- I went hands-on with Redfall, playing a solo mission twice to discover how much of a difference your character choice will make.
- Redfall launches with four characters, each with wildly differing abilities and upgrade paths, making each paythrough different.
- Redfall arrives on May 2 for Xbox Series X|S and Windows PC, and will be part of Xbox Game Pass and PC Game Pass on day one.
Arkane has always been a studio that puts player choice at the heart of its ideas. Dishonored gives you huge choice about how to approach your hapless targets. Deathloop, created by Arkane Austin’s sister studio in Lyon, lets you tackle its story in a close-to-infinite number of ways. Prey offers you tools to uncover the mystery hidden at its core, but doesn’t stand in the way of you using them however you’d like. It stands to reason that Arkane Austin’s newest project, Redfall, would live by the same code. But the way it’s approaching that player choice is strikingly new – your approach to taking back a vampire-strewn Massachusetts island will be defined as much by the character you choose to play, as it is your actual interactions.
Redfall’s cast of four playable heroes is the largest an Arkane game has offered. After playing through a 90-minute demo twice, using two different solo characters, it becomes abundantly clear what the team is aiming for here – Redfall is a game that opens up in very different directions based on who you play as – in mechanics, in combat, in exploration, and even in the way it tells its story.
The story mission I was presented with was fairly simple. Get to a mansion on the edge of town, enter a scientist’s lab, and discover his connection to the vampire plague that’s seen you trapped on the island. Getting to that mansion is the tougher part. I chose to make a beeline through the heart of Redfall, passing through Vampire Nests and violent cultist territory, and eventually into the mansion grounds – patrolled, as you’d expect, by a large number of enemies. Much of your route is urban by design, meaning tightly packed streets, high walls, and not a huge amount of room in which to manoeuvre.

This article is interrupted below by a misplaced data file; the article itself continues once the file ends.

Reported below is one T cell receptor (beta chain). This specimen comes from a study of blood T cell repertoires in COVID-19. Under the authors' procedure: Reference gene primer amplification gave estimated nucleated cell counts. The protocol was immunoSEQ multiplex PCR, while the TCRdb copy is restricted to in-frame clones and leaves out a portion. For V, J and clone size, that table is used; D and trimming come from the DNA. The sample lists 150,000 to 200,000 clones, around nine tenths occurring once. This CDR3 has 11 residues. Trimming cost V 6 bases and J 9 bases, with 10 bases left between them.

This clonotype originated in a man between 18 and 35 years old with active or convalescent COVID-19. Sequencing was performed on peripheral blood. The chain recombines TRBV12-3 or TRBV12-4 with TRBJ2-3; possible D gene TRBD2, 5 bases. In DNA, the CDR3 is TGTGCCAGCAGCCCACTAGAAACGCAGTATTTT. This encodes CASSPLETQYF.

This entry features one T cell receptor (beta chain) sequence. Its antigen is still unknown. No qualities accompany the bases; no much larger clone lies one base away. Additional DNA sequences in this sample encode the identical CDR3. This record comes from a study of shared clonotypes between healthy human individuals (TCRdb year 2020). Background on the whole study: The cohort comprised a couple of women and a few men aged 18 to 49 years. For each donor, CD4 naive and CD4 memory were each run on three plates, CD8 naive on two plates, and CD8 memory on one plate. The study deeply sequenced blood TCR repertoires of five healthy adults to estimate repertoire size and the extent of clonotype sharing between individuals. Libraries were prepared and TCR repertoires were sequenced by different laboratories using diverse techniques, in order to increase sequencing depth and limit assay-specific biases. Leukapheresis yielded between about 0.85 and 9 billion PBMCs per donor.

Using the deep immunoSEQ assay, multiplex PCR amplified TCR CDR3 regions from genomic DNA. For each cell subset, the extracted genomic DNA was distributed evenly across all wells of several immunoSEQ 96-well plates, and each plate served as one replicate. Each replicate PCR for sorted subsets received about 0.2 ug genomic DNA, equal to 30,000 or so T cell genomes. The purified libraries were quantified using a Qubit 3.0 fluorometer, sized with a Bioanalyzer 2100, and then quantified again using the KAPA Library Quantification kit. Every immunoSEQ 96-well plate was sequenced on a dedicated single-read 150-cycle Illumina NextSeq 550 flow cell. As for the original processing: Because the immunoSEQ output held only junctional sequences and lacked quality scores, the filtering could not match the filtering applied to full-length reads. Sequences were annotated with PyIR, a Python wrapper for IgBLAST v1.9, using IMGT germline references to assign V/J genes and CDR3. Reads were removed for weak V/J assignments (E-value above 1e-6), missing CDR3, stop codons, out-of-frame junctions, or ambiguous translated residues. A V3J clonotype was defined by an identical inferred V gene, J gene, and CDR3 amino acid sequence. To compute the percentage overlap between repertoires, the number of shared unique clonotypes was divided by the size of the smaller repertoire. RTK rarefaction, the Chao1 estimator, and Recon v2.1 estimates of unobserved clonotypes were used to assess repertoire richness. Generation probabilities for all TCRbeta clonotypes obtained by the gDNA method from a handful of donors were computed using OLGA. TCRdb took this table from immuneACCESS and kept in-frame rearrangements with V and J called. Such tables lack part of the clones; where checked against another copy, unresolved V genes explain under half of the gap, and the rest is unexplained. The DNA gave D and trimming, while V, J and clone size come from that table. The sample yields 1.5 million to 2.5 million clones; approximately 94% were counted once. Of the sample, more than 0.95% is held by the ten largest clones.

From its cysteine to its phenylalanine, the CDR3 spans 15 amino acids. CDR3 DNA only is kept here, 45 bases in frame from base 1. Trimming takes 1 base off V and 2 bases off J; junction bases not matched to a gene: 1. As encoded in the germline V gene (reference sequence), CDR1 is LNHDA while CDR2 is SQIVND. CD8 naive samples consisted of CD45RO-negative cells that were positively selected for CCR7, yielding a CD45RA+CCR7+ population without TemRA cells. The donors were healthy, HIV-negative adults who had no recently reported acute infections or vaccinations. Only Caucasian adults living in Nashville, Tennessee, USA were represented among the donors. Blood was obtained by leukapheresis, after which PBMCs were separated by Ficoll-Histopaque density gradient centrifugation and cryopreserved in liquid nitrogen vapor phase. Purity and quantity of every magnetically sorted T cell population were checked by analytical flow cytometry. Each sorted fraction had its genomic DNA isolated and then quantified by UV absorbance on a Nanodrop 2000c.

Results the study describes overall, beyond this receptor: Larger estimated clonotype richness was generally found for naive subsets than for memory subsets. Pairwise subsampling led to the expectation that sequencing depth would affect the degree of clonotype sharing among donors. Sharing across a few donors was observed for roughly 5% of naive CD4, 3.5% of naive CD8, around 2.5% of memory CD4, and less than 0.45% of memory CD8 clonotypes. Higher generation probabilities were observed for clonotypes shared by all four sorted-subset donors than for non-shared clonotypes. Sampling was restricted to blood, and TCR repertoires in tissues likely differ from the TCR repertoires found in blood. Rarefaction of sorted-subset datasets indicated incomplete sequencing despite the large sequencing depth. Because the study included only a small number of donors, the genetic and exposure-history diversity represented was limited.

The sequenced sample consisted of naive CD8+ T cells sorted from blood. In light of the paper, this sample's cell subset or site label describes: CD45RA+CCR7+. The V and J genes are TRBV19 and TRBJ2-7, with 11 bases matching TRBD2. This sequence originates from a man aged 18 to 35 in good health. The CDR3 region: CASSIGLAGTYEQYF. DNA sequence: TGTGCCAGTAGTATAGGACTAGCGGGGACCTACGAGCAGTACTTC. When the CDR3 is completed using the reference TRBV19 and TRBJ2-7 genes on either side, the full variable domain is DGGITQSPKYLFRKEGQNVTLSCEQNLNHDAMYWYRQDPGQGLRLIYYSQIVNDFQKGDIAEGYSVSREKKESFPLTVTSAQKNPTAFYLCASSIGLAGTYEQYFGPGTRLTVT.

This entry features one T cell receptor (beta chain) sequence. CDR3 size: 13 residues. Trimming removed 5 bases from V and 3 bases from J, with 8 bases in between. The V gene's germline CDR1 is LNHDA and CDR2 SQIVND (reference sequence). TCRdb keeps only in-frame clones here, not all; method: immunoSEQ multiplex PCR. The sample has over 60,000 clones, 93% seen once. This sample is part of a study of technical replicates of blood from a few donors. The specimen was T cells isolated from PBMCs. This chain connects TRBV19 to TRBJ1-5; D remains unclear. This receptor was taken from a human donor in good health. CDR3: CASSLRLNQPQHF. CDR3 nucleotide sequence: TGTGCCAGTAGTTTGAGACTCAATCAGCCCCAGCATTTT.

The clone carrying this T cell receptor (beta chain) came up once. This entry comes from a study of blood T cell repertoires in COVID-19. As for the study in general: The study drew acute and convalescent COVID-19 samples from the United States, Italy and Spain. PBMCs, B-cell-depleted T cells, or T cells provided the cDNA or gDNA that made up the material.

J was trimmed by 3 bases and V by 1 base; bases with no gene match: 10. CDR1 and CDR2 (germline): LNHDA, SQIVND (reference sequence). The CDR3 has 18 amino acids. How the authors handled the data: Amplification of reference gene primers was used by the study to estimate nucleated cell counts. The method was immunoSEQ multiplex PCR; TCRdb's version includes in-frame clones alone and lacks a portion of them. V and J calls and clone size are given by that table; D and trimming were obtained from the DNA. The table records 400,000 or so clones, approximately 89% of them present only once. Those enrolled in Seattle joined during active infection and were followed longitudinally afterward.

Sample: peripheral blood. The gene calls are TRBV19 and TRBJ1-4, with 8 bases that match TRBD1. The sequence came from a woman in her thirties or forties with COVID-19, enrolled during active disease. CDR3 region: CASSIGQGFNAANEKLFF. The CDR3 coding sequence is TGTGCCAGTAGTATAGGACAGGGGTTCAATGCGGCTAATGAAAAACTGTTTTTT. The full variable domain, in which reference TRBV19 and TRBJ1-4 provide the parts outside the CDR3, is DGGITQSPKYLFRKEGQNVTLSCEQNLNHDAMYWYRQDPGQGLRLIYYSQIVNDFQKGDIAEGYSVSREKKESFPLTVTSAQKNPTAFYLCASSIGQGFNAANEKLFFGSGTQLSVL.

Each character comes with a range of upgradable skills and, as I discovered, they make an enormous difference to that journey. I played this same mission with two characters – Devinder Crousley and Remi de la Rosa – and found that the way played was affected entirely by that choice. Here’s how those playthroughs went:
Playing With Remi
An elite Navy rescue team member, Remi is the prototypical action star of the bunch. Having spent her life on combat frontlines, she’s equipped to take on Redfall’s many monstrosities with brute force. But she’s also an engineer, and has brought along a robot buddy, Bribón to help her do so with more finesse than simply “stake anything that moves”.
As you might expect, Remi’s toolkit is designed to let her take down groups of enemies from close range (and she has passive upgrade that allow her to increase close range damage, pushing you further down that path), and to keep her alive while she does so. Her most aggressive ability is a sticky C4 charge that can be detonated remotely, letting you damage multiple enemies at once, or set traps as you guide enemies you grief into its path. To help you with the latter, Remi can also use Bribón (who is a separate AI character, with its own healthbar and attacks) to set off a siren, letting you alert multiple enemies and draw them to you.
Combining these two abilities became key to how I got through Redfall’s streets smoothly. After spotting enemies, I’d throw down a C4 charge and set off Bribón’s siren – a group would charge the robot, while I snuck around cover and flanked them. Having upgraded my siren ability to let me do more damage to enemies that had been attracted by it, I’d then finish off the group with a shotgun, using its attached stake to take down any vampires I put into a vulnerable state.
Playing with Remi as a solo character turns Redfall into an action-packed experience, asking you to balance risk and reward constantly.
If things got too hairy, I could turn to Remi’s ultimate ability, Mobilize, creating a rally point that healed me while I was inside its radius. In these moments, I played like a classic tank, absorbing lots of damage while dealing even more of my own. Most vampires can’t be killed with bullets alone, so in battle with multiple monsters, I’d switch out my shotgun-and-stake for a weapon that fired a UV beam – useless against human enemies, but able to turn vampires to stone in short order, letting me shatter them with a simple melee attack.